The Power of Wow! Win new customers and grow your business
Author: Greg Bennett
If you want to survive and thrive as a business owner in a competitive economy, you better learn the power of wow, and how to “make wow happen” on a regular basis. What is “wow”? Something that makes your prospect or your customer say (maybe even out loud) “Wow…I didn’t expect that!” Wows are wonderful. Wows show you care. Wows can quickly and powerfully separate you from the competition. And wows can help you create the Holy Grail of marketing—raving advocates (vs satisfied customers) who will actively look for ways to tell everyone they know about you and your business.
A real world example
I was recently shopping for a small meeting room at local hotels. The workshop I was planning was for 20 or so people, nothing big, and no accompanying room nights (something hotels find valuable). In other words, I didn’t represent a huge piece of business. So I received the same sort of treatment from 99 percent of the hotels I visited: I arrive, someone from hotel catering comes out, hands me a hotel information packet and a card, and I take a quick tour of the various meeting rooms. At the end of visit, the salesperson attempts a weak close, “So what do you think?”, and I respond with an equally weak, “Let me think about it and let you know.” I found the same exact process at every hotel—except for one.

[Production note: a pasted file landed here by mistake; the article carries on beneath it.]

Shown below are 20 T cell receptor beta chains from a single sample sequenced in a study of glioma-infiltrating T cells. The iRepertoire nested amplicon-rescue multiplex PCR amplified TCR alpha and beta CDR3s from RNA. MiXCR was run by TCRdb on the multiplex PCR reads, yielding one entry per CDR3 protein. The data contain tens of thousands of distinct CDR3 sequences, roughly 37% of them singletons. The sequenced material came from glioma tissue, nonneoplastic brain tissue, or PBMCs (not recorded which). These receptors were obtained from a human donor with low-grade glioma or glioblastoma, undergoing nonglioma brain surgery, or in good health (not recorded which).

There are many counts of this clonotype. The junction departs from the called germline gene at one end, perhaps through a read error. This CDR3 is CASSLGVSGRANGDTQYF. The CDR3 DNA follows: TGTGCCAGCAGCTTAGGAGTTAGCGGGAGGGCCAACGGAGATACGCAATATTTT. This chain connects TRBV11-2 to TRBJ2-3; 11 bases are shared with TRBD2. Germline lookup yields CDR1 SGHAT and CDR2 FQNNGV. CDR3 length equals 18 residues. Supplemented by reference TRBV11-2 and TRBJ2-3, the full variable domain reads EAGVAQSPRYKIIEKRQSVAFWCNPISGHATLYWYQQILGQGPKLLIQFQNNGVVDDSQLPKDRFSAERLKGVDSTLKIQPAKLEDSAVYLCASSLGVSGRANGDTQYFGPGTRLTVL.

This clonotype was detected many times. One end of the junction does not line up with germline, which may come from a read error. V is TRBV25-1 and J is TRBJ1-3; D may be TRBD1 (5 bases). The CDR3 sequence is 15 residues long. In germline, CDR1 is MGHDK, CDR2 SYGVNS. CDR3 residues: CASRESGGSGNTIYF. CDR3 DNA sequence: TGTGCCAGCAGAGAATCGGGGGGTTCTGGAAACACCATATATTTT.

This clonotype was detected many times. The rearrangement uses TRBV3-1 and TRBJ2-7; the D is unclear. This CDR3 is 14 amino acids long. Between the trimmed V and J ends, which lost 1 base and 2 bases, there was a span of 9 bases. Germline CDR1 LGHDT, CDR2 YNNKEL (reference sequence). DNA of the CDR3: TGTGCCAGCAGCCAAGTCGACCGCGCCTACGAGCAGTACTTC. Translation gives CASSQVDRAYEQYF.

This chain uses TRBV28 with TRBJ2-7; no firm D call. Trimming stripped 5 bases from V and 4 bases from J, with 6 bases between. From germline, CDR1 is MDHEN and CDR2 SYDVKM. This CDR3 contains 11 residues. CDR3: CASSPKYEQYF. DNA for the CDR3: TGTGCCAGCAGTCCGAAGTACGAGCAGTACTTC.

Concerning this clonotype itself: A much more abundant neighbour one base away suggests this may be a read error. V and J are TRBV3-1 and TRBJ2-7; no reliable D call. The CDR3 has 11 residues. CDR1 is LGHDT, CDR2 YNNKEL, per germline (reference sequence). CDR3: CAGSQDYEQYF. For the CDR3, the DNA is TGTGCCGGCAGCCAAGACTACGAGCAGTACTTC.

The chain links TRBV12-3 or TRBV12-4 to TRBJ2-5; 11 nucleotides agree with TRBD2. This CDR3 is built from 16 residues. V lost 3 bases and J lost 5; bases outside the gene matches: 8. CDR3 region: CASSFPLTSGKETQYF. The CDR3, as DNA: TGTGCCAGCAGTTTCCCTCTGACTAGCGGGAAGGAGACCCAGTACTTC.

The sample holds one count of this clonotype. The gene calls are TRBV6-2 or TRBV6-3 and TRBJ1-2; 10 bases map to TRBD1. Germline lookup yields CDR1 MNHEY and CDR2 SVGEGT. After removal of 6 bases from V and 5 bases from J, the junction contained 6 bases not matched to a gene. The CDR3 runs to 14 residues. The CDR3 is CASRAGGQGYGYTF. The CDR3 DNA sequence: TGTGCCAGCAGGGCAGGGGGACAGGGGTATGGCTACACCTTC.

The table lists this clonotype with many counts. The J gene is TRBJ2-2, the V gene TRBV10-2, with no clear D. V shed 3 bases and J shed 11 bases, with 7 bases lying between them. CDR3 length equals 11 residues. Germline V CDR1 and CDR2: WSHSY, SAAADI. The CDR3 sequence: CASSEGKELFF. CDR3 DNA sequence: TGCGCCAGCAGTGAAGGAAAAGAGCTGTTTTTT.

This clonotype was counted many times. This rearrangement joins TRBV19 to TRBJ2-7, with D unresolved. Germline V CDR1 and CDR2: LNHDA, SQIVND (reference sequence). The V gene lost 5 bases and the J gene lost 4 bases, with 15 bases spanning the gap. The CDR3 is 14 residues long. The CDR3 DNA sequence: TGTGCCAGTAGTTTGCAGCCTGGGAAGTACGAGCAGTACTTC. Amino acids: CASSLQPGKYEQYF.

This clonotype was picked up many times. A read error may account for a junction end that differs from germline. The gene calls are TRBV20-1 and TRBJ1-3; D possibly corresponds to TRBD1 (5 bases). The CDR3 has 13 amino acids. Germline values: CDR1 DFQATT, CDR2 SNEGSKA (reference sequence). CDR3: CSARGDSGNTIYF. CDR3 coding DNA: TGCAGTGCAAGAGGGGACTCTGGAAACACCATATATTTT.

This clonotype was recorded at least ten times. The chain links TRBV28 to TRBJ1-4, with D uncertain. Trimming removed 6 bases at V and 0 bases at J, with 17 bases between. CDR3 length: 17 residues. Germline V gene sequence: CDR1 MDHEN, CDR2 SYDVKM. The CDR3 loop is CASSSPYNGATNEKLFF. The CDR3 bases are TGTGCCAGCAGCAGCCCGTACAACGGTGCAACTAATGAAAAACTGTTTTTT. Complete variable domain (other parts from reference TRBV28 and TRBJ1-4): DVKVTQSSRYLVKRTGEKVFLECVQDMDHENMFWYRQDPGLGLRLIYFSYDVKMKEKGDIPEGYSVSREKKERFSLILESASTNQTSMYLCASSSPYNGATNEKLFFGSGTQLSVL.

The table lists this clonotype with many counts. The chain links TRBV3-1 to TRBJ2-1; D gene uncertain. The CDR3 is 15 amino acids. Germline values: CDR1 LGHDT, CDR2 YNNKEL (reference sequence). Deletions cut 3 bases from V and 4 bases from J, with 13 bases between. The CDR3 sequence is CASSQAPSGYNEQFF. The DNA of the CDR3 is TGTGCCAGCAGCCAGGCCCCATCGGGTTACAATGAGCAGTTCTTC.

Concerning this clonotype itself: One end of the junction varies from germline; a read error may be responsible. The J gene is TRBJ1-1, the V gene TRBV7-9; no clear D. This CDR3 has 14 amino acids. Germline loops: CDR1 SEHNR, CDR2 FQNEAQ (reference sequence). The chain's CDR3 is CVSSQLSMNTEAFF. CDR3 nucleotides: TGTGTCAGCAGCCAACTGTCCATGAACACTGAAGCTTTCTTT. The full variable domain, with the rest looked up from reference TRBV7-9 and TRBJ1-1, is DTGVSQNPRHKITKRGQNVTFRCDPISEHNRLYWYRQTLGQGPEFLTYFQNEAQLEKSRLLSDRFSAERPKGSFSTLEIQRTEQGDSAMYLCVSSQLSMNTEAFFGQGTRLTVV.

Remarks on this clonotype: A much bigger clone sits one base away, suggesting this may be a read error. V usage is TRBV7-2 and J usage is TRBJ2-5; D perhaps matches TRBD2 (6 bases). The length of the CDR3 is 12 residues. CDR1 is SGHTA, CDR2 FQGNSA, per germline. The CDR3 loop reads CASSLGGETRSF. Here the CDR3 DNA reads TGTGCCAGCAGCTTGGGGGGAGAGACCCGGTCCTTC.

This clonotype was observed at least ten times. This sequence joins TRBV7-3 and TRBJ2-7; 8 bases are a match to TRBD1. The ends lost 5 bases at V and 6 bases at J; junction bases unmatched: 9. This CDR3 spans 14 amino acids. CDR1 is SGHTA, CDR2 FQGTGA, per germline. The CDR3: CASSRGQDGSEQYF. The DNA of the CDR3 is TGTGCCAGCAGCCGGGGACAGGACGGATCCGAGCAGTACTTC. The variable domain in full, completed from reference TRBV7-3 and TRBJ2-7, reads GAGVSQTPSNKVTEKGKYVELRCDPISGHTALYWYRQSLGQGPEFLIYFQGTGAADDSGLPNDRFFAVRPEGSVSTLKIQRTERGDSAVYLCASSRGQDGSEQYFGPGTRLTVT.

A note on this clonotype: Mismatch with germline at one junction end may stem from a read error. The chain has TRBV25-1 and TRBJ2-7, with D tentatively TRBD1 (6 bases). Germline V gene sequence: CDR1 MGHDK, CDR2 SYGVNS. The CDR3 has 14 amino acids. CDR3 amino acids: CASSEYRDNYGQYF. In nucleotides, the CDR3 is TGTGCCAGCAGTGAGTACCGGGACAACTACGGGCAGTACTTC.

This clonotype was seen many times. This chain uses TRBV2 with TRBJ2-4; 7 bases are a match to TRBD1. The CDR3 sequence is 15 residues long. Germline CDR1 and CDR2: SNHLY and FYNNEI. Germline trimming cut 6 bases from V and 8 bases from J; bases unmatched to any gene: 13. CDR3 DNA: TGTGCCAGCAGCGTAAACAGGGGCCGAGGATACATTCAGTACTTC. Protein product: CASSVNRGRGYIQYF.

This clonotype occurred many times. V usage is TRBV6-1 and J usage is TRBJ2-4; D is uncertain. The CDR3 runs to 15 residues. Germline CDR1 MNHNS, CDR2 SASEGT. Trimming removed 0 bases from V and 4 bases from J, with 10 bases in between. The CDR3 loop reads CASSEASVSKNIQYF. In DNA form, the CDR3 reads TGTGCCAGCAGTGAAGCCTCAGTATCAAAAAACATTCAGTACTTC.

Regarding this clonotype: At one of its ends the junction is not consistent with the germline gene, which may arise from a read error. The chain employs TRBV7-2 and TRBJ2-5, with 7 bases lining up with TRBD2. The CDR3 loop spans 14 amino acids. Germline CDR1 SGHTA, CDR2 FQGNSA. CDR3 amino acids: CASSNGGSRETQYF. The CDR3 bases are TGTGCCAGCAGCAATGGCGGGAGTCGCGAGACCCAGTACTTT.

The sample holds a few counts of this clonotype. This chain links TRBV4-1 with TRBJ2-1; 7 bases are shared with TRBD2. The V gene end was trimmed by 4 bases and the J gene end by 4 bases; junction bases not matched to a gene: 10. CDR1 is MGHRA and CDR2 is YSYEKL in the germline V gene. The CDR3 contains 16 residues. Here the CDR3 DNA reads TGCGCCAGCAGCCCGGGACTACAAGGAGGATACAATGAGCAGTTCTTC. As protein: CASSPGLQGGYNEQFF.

One hotel and one hotel GM took an ordinary process and turned it into a wow moment. It was a Doubletree Hotel near my hometown in Colorado.
I was running late for my appointment, so I called and told the saleswoman that I’d be there in about 10 minutes. She said no problem, she’d be ready. I quickly parked, grabbed my notepad, and walked toward the entrance to the lobby, fully expecting the normal song and dance to commence. But something else awaited. It started with a long red carpet rolled out the front door and onto the sidewalk. At first I thought it was just part of the hotel entrance until I walked through the double doors. There in front of me was the entire staff of the hotel with a big sign saying, “Welcome Greg Bennett Sales Training!” and everyone at once exclaiming “Welcome!” I was speechless. I honestly thought I was like the thousandth customer, or maybe I’d walked in by accident when they were expecting the governor or some celebrity. No, it was just for me, a prospect looking for a small meeting room.
After booking my meeting room there, I asked the GM about his “wow moment” and how he pulled it off. He said they do this for every person looking for a meeting space, from a small business looking for meeting space to brides looking for reception areas, to big conferences looking for large rooms and multiple room nights. “We call it a scramble,” he said. “All available employees—me, bartenders, maids, or back office people—gather with a big sign we create to welcome people to look at our hotel. It shows we’re different even before we get the business.”By the way, it’s no accident that the GM’s title on his card is “Manager of First Impressions.” I’ve shared that story several times over the years in workshops with business owners and sales managers, and I always get the same reaction. Everyone loves the concept and may even have some ideas on how they could wow people in their world. They just aren’t sure how to pull it off on a regular basis. They get back to their offices and start thinking about the logistics, the training, the time, the perceived hassles, etc. and, in the end, most (99 percent) end up dropping the idea altogether. That’s okay. Part of the magic of wowing is being the one percent that’s unique and memorable.